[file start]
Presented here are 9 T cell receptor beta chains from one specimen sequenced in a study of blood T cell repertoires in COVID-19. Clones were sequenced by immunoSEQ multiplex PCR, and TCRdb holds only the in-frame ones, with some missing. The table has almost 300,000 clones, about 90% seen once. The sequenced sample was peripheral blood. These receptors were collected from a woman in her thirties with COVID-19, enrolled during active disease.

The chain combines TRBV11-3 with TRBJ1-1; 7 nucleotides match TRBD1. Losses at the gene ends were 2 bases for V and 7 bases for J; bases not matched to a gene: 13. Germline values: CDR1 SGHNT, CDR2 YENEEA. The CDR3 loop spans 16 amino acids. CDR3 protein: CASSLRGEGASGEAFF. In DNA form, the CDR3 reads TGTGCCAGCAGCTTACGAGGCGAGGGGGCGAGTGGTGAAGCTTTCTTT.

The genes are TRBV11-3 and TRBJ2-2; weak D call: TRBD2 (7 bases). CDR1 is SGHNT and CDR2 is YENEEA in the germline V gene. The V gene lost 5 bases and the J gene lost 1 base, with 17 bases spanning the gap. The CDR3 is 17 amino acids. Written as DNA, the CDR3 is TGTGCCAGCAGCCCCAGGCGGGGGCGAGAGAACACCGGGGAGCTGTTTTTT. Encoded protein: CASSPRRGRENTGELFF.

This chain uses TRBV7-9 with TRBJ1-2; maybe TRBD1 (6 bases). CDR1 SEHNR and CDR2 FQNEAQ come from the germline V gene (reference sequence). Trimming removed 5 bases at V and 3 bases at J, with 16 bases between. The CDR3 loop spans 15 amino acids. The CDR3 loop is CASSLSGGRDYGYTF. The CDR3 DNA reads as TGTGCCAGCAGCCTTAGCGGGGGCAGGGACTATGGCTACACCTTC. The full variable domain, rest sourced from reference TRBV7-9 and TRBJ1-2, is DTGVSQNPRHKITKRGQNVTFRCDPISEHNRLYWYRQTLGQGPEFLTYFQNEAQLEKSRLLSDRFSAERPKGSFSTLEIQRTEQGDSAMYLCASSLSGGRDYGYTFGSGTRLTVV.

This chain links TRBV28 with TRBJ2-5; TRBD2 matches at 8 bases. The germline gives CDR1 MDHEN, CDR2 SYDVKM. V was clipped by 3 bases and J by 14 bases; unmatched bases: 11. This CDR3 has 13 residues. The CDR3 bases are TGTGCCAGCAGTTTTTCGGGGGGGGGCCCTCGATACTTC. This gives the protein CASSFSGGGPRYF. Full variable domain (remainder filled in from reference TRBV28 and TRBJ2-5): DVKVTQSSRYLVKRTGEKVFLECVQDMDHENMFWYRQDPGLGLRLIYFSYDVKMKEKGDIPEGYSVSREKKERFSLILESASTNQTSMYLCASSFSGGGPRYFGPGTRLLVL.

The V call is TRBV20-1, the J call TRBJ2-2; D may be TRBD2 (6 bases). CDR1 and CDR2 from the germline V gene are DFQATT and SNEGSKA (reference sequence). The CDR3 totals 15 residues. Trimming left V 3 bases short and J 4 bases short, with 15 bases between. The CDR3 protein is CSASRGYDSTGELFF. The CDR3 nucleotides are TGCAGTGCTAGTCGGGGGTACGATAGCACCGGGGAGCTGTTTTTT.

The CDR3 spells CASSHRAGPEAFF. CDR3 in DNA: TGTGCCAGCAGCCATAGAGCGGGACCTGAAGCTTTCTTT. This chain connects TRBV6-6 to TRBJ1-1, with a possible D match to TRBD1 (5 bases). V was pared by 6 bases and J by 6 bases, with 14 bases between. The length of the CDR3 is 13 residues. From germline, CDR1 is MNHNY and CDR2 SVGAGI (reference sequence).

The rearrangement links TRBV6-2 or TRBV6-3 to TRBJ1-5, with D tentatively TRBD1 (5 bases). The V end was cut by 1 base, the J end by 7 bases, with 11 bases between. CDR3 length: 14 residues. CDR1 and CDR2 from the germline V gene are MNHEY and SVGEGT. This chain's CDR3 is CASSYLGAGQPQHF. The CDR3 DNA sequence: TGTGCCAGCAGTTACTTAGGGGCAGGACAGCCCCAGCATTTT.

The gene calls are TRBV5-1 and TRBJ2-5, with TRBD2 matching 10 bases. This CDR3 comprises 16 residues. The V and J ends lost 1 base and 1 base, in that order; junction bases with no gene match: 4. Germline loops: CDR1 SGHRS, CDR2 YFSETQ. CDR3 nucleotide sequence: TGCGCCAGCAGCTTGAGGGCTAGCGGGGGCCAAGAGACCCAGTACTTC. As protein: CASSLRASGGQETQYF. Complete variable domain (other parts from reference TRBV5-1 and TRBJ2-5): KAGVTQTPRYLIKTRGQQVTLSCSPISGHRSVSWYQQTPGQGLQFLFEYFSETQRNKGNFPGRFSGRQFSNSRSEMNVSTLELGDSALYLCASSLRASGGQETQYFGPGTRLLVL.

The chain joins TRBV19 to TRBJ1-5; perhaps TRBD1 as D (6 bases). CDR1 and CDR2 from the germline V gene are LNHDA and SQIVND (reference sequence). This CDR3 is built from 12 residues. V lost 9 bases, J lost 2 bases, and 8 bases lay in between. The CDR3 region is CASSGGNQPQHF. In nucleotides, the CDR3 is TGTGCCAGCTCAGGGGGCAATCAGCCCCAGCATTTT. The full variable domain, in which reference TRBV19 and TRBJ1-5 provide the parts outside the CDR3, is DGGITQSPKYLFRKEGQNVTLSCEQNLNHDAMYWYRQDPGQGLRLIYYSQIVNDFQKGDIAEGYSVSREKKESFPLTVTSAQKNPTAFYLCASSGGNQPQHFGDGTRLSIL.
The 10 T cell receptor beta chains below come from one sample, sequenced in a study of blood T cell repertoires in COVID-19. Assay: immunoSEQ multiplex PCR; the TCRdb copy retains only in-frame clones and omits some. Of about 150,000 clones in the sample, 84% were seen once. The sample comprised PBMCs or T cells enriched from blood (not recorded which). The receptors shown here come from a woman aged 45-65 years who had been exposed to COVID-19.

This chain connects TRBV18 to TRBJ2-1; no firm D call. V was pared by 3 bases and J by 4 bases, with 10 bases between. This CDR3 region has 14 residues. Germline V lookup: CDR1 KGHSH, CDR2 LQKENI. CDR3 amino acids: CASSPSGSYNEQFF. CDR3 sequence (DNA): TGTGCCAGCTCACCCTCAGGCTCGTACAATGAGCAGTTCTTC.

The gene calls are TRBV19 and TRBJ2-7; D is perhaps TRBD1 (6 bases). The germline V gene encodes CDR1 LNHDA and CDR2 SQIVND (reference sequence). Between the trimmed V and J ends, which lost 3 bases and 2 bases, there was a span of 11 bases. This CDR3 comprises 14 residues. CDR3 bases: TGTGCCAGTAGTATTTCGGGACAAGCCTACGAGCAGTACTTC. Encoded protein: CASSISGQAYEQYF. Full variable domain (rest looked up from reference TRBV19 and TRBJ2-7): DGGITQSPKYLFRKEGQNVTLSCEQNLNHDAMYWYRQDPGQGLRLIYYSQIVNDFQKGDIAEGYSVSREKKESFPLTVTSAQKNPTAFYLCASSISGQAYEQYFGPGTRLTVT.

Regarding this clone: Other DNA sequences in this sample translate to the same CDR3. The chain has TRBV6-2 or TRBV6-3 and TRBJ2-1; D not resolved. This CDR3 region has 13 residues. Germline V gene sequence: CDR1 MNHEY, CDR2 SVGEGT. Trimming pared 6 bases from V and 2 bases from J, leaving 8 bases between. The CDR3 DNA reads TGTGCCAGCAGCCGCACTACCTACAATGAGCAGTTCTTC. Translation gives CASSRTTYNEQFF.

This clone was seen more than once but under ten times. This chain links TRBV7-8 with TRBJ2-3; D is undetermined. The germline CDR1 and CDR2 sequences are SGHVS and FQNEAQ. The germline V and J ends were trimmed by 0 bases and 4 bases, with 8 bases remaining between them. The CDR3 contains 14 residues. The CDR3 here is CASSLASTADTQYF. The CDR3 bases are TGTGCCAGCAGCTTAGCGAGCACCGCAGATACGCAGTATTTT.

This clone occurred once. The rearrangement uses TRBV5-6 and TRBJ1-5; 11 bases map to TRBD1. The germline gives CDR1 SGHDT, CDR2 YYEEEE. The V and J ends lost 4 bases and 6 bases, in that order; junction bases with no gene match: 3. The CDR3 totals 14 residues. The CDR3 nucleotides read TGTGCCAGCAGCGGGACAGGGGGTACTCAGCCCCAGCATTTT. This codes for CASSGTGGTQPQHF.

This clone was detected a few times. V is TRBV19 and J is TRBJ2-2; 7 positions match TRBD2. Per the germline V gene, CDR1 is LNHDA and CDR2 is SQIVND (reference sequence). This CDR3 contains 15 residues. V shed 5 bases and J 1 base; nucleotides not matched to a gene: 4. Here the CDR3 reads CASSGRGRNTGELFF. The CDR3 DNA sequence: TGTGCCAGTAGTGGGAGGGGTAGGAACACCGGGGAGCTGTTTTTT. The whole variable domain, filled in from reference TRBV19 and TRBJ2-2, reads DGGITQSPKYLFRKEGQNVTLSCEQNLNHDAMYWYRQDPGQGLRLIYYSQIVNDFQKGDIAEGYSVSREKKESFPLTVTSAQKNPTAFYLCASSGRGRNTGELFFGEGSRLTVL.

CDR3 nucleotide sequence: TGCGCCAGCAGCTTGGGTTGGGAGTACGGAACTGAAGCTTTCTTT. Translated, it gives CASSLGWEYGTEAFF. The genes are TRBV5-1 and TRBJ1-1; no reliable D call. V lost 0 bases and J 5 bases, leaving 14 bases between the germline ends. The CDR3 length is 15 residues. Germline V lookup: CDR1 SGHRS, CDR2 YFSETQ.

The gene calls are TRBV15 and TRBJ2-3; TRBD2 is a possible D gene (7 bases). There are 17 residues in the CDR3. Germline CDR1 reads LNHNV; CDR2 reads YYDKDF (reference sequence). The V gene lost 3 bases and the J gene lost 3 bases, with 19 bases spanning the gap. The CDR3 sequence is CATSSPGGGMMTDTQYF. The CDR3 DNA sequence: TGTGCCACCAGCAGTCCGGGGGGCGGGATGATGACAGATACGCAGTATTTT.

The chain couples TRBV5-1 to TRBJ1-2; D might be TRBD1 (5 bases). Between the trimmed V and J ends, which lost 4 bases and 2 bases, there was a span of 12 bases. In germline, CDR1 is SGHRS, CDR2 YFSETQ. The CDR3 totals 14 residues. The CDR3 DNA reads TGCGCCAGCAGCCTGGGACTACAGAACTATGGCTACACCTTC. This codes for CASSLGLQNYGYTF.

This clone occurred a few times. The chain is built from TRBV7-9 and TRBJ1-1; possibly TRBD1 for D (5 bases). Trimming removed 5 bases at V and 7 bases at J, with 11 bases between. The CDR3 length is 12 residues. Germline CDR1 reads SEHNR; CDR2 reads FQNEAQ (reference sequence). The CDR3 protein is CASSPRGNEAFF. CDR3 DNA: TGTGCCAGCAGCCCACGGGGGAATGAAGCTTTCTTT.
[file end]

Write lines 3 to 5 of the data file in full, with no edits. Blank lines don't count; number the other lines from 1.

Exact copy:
The genes are TRBV11-3 and TRBJ2-2; weak D call: TRBD2 (7 bases). CDR1 is SGHNT and CDR2 is YENEEA in the germline V gene. The V gene lost 5 bases and the J gene lost 1 base, with 17 bases spanning the gap. The CDR3 is 17 amino acids. Written as DNA, the CDR3 is TGTGCCAGCAGCCCCAGGCGGGGGCGAGAGAACACCGGGGAGCTGTTTTTT. Encoded protein: CASSPRRGRENTGELFF.

This chain uses TRBV7-9 with TRBJ1-2; maybe TRBD1 (6 bases). CDR1 SEHNR and CDR2 FQNEAQ come from the germline V gene (reference sequence). Trimming removed 5 bases at V and 3 bases at J, with 16 bases between. The CDR3 loop spans 15 amino acids. The CDR3 loop is CASSLSGGRDYGYTF. The CDR3 DNA reads as TGTGCCAGCAGCCTTAGCGGGGGCAGGGACTATGGCTACACCTTC. The full variable domain, rest sourced from reference TRBV7-9 and TRBJ1-2, is DTGVSQNPRHKITKRGQNVTFRCDPISEHNRLYWYRQTLGQGPEFLTYFQNEAQLEKSRLLSDRFSAERPKGSFSTLEIQRTEQGDSAMYLCASSLSGGRDYGYTFGSGTRLTVV.

This chain links TRBV28 with TRBJ2-5; TRBD2 matches at 8 bases. The germline gives CDR1 MDHEN, CDR2 SYDVKM. V was clipped by 3 bases and J by 14 bases; unmatched bases: 11. This CDR3 has 13 residues. The CDR3 bases are TGTGCCAGCAGTTTTTCGGGGGGGGGCCCTCGATACTTC. This gives the protein CASSFSGGGPRYF. Full variable domain (remainder filled in from reference TRBV28 and TRBJ2-5): DVKVTQSSRYLVKRTGEKVFLECVQDMDHENMFWYRQDPGLGLRLIYFSYDVKMKEKGDIPEGYSVSREKKERFSLILESASTNQTSMYLCASSFSGGGPRYFGPGTRLLVL.